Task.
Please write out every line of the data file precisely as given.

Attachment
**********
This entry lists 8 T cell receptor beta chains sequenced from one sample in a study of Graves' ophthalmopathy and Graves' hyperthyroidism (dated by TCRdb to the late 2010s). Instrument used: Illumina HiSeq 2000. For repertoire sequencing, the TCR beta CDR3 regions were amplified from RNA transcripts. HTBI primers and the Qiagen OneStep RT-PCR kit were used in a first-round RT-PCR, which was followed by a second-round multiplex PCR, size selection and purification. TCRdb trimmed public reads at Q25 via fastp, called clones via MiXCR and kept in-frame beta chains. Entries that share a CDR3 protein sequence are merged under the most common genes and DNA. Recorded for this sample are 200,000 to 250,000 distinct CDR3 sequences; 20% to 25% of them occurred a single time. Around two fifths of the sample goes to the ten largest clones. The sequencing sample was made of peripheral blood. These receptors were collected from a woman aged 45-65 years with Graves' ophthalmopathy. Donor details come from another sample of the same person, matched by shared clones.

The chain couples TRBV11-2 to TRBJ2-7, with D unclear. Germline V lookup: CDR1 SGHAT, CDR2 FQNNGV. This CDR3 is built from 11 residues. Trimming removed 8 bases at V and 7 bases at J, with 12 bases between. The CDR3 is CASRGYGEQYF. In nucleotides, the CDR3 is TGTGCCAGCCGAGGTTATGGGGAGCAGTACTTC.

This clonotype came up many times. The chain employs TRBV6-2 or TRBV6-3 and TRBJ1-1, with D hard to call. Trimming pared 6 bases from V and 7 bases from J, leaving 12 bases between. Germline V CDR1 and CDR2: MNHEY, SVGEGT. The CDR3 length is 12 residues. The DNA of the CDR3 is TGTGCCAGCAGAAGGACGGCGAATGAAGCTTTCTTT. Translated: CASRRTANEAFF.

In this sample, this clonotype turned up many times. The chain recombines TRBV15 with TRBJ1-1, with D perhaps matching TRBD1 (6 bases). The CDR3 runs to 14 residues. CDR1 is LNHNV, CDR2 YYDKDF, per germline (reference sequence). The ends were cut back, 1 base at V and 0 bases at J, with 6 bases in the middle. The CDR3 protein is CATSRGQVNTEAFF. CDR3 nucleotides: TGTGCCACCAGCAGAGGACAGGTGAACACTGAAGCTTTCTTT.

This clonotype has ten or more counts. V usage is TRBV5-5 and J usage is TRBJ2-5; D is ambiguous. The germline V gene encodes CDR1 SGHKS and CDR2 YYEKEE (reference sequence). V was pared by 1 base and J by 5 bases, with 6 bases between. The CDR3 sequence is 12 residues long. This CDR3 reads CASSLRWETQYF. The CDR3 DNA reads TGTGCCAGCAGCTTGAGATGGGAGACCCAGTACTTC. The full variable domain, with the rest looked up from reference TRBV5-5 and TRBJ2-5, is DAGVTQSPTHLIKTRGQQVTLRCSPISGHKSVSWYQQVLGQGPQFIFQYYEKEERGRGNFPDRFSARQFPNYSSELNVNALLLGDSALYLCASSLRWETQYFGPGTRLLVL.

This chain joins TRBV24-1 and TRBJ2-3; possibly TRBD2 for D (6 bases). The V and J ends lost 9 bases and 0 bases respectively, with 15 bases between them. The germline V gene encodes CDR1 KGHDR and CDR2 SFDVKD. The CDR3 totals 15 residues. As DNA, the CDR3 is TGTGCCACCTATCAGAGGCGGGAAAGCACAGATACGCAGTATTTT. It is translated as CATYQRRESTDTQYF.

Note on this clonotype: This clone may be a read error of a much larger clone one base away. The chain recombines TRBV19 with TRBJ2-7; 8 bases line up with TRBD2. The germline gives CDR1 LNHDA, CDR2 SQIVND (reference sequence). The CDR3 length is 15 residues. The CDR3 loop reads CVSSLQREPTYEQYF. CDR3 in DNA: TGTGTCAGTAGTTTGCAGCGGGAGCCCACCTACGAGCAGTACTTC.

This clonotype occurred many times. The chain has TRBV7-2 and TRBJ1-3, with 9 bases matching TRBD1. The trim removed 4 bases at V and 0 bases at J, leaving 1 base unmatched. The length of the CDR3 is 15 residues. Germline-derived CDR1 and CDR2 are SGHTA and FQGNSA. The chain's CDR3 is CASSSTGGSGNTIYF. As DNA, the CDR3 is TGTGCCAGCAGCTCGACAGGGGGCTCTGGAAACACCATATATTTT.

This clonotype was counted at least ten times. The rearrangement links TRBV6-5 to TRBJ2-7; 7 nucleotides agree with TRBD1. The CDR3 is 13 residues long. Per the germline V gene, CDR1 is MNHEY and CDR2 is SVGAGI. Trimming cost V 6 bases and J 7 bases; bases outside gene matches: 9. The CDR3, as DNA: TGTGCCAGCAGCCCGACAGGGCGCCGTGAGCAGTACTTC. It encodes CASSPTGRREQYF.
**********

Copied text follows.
This entry lists 8 T cell receptor beta chains sequenced from one sample in a study of Graves' ophthalmopathy and Graves' hyperthyroidism (dated by TCRdb to the late 2010s). Instrument used: Illumina HiSeq 2000. For repertoire sequencing, the TCR beta CDR3 regions were amplified from RNA transcripts. HTBI primers and the Qiagen OneStep RT-PCR kit were used in a first-round RT-PCR, which was followed by a second-round multiplex PCR, size selection and purification. TCRdb trimmed public reads at Q25 via fastp, called clones via MiXCR and kept in-frame beta chains. Entries that share a CDR3 protein sequence are merged under the most common genes and DNA. Recorded for this sample are 200,000 to 250,000 distinct CDR3 sequences; 20% to 25% of them occurred a single time. Around two fifths of the sample goes to the ten largest clones. The sequencing sample was made of peripheral blood. These receptors were collected from a woman aged 45-65 years with Graves' ophthalmopathy. Donor details come from another sample of the same person, matched by shared clones.

The chain couples TRBV11-2 to TRBJ2-7, with D unclear. Germline V lookup: CDR1 SGHAT, CDR2 FQNNGV. This CDR3 is built from 11 residues. Trimming removed 8 bases at V and 7 bases at J, with 12 bases between. The CDR3 is CASRGYGEQYF. In nucleotides, the CDR3 is TGTGCCAGCCGAGGTTATGGGGAGCAGTACTTC.

This clonotype came up many times. The chain employs TRBV6-2 or TRBV6-3 and TRBJ1-1, with D hard to call. Trimming pared 6 bases from V and 7 bases from J, leaving 12 bases between. Germline V CDR1 and CDR2: MNHEY, SVGEGT. The CDR3 length is 12 residues. The DNA of the CDR3 is TGTGCCAGCAGAAGGACGGCGAATGAAGCTTTCTTT. Translated: CASRRTANEAFF.

In this sample, this clonotype turned up many times. The chain recombines TRBV15 with TRBJ1-1, with D perhaps matching TRBD1 (6 bases). The CDR3 runs to 14 residues. CDR1 is LNHNV, CDR2 YYDKDF, per germline (reference sequence). The ends were cut back, 1 base at V and 0 bases at J, with 6 bases in the middle. The CDR3 protein is CATSRGQVNTEAFF. CDR3 nucleotides: TGTGCCACCAGCAGAGGACAGGTGAACACTGAAGCTTTCTTT.

This clonotype has ten or more counts. V usage is TRBV5-5 and J usage is TRBJ2-5; D is ambiguous. The germline V gene encodes CDR1 SGHKS and CDR2 YYEKEE (reference sequence). V was pared by 1 base and J by 5 bases, with 6 bases between. The CDR3 sequence is 12 residues long. This CDR3 reads CASSLRWETQYF. The CDR3 DNA reads TGTGCCAGCAGCTTGAGATGGGAGACCCAGTACTTC. The full variable domain, with the rest looked up from reference TRBV5-5 and TRBJ2-5, is DAGVTQSPTHLIKTRGQQVTLRCSPISGHKSVSWYQQVLGQGPQFIFQYYEKEERGRGNFPDRFSARQFPNYSSELNVNALLLGDSALYLCASSLRWETQYFGPGTRLLVL.

This chain joins TRBV24-1 and TRBJ2-3; possibly TRBD2 for D (6 bases). The V and J ends lost 9 bases and 0 bases respectively, with 15 bases between them. The germline V gene encodes CDR1 KGHDR and CDR2 SFDVKD. The CDR3 totals 15 residues. As DNA, the CDR3 is TGTGCCACCTATCAGAGGCGGGAAAGCACAGATACGCAGTATTTT. It is translated as CATYQRRESTDTQYF.

Note on this clonotype: This clone may be a read error of a much larger clone one base away. The chain recombines TRBV19 with TRBJ2-7; 8 bases line up with TRBD2. The germline gives CDR1 LNHDA, CDR2 SQIVND (reference sequence). The CDR3 length is 15 residues. The CDR3 loop reads CVSSLQREPTYEQYF. CDR3 in DNA: TGTGTCAGTAGTTTGCAGCGGGAGCCCACCTACGAGCAGTACTTC.

This clonotype occurred many times. The chain has TRBV7-2 and TRBJ1-3, with 9 bases matching TRBD1. The trim removed 4 bases at V and 0 bases at J, leaving 1 base unmatched. The length of the CDR3 is 15 residues. Germline-derived CDR1 and CDR2 are SGHTA and FQGNSA. The chain's CDR3 is CASSSTGGSGNTIYF. As DNA, the CDR3 is TGTGCCAGCAGCTCGACAGGGGGCTCTGGAAACACCATATATTTT.

This clonotype was counted at least ten times. The rearrangement links TRBV6-5 to TRBJ2-7; 7 nucleotides agree with TRBD1. The CDR3 is 13 residues long. Per the germline V gene, CDR1 is MNHEY and CDR2 is SVGAGI. Trimming cost V 6 bases and J 7 bases; bases outside gene matches: 9. The CDR3, as DNA: TGTGCCAGCAGCCCGACAGGGCGCCGTGAGCAGTACTTC. It encodes CASSPTGRREQYF.